• The contribution of motor vehicle emissions to PM2.5 (particulate matter) concentrations in Sydney has reduced from 2000 to 2014; however, motor vehicle emissions remain a significant source of fine particles.
  • Regional modelling for Sydney has indicated that the pattern of motor vehicle emissions is a major factor determining the timing and peak of ozone concentrations in the region.
  • The monitors in the NSW air quality monitoring network operated by the Office of Environment and Heritage (OEH) are situated to meet the requirements of the National Environment Protection (Ambient Air Quality) Measure (AAQ NEPM). The AAQ NEPM specifies that performance monitors measure air quality that is representative of that experienced by the general population rather than peak pollution near an industrial site or busy road.

TP03: Health Effects of Traffic-related Air Pollution

Author: NSW Health

  • Motor vehicles are a major source of air pollution in Sydney and other urban centres.
  • Exposure to traffic-related air pollution is linked to a range of adverse health outcomes.
  • Reducing exposure to traffic-related air pollution will provide public health benefits, including improved cardiovascular and respiratory health, and reduced rates of some cancers.

TP04: Road Tunnel Ventilation Systems

Author: Ao. Univ.-Prof. Dr. Peter Sturm, Graz University of Technology, Austria

  • Road tunnels are an important part of transport infrastructure. Originally, they were built to improve traffic and transport conditions in mountainous regions; however, they are now often built in urban areas to reduce traffic congestion and improve local air quality. As road tunnels create an enclosed space around vehicles, ventilation is required to dilute vehicle emissions to provide a safe environment for tunnel users, and to support smoke dispersion/extraction in cases of incidents.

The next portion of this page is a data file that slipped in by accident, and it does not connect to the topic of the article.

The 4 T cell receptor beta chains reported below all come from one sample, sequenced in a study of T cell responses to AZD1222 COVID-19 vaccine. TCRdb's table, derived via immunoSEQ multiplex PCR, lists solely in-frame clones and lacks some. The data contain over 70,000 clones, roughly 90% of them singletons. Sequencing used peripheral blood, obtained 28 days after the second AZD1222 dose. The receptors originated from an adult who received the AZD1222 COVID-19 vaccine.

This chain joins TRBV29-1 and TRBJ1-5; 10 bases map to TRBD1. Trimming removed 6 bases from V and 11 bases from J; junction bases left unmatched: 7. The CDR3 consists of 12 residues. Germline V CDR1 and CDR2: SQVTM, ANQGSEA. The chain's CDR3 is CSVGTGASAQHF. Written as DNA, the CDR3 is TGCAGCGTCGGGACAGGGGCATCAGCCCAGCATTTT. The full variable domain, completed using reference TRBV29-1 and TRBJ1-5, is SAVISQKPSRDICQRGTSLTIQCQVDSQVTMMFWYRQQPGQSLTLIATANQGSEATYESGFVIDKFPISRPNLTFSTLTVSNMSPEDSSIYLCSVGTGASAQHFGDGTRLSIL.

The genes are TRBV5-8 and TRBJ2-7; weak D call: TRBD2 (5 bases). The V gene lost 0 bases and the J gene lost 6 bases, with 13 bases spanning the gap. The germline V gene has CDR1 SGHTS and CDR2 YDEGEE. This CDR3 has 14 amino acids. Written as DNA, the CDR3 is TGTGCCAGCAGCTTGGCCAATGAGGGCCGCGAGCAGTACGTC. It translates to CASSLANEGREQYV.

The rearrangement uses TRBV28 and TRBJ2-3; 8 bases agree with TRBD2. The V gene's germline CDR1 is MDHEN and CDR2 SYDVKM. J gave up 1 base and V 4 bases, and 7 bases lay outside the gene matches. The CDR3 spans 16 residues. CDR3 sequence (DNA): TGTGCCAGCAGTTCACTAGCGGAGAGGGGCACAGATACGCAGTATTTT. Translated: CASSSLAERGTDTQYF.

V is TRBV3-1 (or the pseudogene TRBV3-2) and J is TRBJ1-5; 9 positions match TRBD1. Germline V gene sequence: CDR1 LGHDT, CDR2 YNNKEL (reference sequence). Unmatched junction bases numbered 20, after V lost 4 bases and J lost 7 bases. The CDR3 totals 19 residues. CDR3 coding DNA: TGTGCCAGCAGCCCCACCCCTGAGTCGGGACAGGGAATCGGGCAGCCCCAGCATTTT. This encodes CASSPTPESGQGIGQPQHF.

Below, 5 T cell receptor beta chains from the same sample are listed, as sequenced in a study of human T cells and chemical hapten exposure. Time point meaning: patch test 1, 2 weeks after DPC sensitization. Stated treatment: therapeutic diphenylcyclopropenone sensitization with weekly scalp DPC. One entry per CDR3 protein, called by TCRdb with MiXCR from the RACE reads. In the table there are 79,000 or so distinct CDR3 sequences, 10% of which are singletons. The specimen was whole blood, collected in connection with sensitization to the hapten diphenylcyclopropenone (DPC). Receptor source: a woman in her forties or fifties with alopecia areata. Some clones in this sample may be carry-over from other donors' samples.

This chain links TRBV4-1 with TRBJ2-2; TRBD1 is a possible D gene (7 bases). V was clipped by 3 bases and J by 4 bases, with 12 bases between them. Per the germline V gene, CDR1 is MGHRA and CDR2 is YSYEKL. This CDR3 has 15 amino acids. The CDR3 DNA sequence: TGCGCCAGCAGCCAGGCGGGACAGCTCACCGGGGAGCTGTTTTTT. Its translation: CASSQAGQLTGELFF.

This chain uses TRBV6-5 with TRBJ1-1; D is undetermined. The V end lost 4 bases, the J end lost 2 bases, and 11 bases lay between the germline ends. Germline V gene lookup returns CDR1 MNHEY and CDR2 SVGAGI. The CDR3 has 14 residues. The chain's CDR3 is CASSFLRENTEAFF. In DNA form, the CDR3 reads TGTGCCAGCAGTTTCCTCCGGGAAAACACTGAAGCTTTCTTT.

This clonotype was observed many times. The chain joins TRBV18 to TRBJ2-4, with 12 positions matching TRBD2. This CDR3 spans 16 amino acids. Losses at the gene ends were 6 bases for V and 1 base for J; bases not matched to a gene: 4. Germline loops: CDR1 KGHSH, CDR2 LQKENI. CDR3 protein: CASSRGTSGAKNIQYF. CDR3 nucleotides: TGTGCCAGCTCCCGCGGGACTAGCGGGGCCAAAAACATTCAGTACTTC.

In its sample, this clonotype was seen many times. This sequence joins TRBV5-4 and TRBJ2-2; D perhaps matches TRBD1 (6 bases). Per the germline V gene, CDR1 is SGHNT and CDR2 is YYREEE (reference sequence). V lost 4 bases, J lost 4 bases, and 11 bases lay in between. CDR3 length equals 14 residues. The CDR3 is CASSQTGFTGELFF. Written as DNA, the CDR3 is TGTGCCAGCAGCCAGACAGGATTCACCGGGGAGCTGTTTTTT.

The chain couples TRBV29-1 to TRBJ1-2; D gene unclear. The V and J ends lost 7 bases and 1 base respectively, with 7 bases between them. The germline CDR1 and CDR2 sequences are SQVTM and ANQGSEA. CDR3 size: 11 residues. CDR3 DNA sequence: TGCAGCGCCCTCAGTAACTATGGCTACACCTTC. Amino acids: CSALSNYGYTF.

• Basic concepts of ventilation have not changed over the last few decades. Traditionally, due to fresh air supply requirements, longitudinal ventilation was limited to shorter tunnels with transverse ventilation used in long tunnels. Improved vehicle emission technology and the construction of twin tube tunnels operated with unidirectional traffic now safely enables the use of longitudinal ventilation systems also for long and heavily trafficked tunnels. All long road tunnels built in Australia over the last 25 years have been designed with longitudinal ventilation systems.
  • In urban areas, complex tunnel systems with multiple slip roads to the surface and interconnections with other road tunnels are a popular means to improve the flow of inner-city traffic. These tunnels require individual project based approaches to ventilation as well as ventilation control, and different or combined ventilation systems might be employed within the same tunnel network.
  • Tunnels in urban areas pose an increased risk of elevated pollution levels in the portal regions and may require management of tunnel air. Internationally, many longer tunnel systems in urban areas use stack dispersion only during peak traffic hours, while during the remaining time, tunnel air is released via the portals.